A lukewarm reaction from critic Mark Kermode and a condemnation from political writer Simon Jenkins are a strange way to start this review of the Dick Cheney biopic Vice, given that I really enjoyed it. Jenkins's is peculiar, believing it reduced the U.S. invasion of Iraq to the work of a few shady men in the U.S. administration. But wasn't it? Weren't the reasons for the invasion of Iraq – Weapons of Mass Destruction – proven false? Didn't Dick Cheney's energy company Halliburton make ridiculous amounts of money from the invasion? More broadly, wasn't the U.S.'s reaction to 9/11 a textbook example of the Shock Doctrine: of exploiting a national disaster to implement extreme (right-wing) policies that might otherwise never be given the light of day? How else could the invasion of Iraq have been justified, and for that matter, the erosion of people's rights regarding surveillance and torture? For Jenkins, the events after 9/11 might appear like so much chaos; more perceptive writers like Naomi Klein have made convincing arguments it was anything but.
Yet all the questions raised in the film do point to its biggest flaw. Vice is an often brilliantly acerbic and surreal view of Dick Cheney's rise from drunken failure to one of the most powerful men in the world. The rogue's gallery of Cheney, George W. Bush, Donald Rumsfeld and Colin Powell is engagingly hilarious, with Steve Carell's Rumsfeld funnily obnoxious, and Sam Rockwell's Bush on the nose. But what drives these men beyond their lack of sympathy for the consequences of their actions isn't clear, ideologically. Compare, for example, the other film made by the producers of this film, The Big Short, which explores the events that directly cause the 2008 Global Crash. There, we get an attempt at understanding the cause-and-effect. Vice, however, is much less articulate or focused on why the actions of Dick Cheney and the Bush administration proved so popular with the American public, and indeed, with the likes of British PM, Tony Blair. The presentation of Cheney and Rumsfeld as cynical white men is believable but not enough, given the impact and damage they caused.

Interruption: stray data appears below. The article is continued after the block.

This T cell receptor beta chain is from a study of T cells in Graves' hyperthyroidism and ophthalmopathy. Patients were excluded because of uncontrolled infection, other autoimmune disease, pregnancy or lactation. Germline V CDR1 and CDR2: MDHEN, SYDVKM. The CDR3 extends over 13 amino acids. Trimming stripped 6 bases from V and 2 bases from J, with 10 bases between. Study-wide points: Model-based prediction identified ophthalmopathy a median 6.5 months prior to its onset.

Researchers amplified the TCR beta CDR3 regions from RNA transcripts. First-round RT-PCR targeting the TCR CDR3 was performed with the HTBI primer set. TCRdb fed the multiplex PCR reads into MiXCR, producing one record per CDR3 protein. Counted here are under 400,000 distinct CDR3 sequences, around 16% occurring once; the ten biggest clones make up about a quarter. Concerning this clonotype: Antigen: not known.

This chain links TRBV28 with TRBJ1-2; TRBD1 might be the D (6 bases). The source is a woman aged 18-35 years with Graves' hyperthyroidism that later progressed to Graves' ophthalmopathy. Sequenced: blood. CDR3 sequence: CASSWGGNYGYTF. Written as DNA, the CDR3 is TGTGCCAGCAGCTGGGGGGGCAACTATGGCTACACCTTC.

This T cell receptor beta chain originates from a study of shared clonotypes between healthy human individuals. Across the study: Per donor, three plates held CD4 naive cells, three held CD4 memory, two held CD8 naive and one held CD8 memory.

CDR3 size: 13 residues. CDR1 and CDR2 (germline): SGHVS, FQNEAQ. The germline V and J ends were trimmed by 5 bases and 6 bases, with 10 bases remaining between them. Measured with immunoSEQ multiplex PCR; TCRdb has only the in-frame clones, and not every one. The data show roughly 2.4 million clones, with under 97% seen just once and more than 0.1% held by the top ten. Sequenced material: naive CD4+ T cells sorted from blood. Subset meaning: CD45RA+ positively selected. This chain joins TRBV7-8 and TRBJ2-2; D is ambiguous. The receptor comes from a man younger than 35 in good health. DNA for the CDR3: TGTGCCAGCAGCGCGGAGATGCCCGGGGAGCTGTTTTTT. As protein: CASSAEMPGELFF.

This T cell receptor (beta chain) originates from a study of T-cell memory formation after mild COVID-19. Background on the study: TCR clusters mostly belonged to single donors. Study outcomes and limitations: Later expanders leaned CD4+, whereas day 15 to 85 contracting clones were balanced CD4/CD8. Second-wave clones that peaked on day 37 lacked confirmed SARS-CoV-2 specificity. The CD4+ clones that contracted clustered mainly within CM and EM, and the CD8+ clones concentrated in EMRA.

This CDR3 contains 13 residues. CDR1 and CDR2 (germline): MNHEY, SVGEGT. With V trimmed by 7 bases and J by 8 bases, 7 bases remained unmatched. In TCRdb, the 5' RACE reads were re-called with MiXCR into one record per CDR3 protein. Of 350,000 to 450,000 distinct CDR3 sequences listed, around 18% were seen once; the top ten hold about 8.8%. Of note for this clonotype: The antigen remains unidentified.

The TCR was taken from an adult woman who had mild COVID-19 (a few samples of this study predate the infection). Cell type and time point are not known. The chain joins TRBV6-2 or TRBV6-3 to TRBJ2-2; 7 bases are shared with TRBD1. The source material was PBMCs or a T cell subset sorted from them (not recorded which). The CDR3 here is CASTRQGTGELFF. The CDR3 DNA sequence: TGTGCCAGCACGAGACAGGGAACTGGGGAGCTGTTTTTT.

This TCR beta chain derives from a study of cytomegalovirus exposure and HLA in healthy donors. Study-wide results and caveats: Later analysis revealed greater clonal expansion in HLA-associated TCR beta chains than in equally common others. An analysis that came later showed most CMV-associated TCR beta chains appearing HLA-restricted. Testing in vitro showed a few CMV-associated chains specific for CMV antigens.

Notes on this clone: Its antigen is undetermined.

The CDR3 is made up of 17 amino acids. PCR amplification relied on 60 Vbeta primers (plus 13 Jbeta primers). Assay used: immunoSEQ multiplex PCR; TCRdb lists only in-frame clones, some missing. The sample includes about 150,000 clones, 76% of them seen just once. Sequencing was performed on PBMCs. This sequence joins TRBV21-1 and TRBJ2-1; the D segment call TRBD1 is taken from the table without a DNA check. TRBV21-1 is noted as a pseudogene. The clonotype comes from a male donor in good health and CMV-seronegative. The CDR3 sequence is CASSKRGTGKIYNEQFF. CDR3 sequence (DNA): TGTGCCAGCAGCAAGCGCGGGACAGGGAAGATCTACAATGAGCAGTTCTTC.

Connected to this superficiality is one of the biggest missed opportunities, the marginal representation of Condoleeza Rice, who made perhaps two short utterances in the entire film. Other characters perhaps deserved minor parts – Colin Powell is rightly depicted as a political lightweight, while Paul Wolfowitz always seemed to me greasily two-dimensional even in real life. Not so Condoleeza Rice, arguably the most academically brilliant member of the Bush administration, as well as the most visibly genuine. A deeper exploration of Rice's experience might have added welcome dimensions to this film, balancing the privileged-white-bloke dynamics with alternative insights into why lying to your country to start a war is so laudable an exercise. For similar reasons, the performance by Amy Adams of Dick Cheney's wife Lynne is a highlight of the film – to some degree, the Lady Macbeth to her husband's drunken, loser version of Macbeth. But apart from her valuing of power, we see little of her beliefs. If Lynne Cheney was so forceful a power behind one of the most ideological (and powerful) Vice-Presidents in U.S. history, then what was her connection to this ultimately discredited concept called Neoconservative? Ultimately, Vice is a film less about ideas than about events and some of the shady characters involved. I welcome its endeavour and found it attractively watchable, but for depth and understanding of my generation's equivalent of the Vietnam War, my generation needs this kind of film to be just the tip of the iceberg.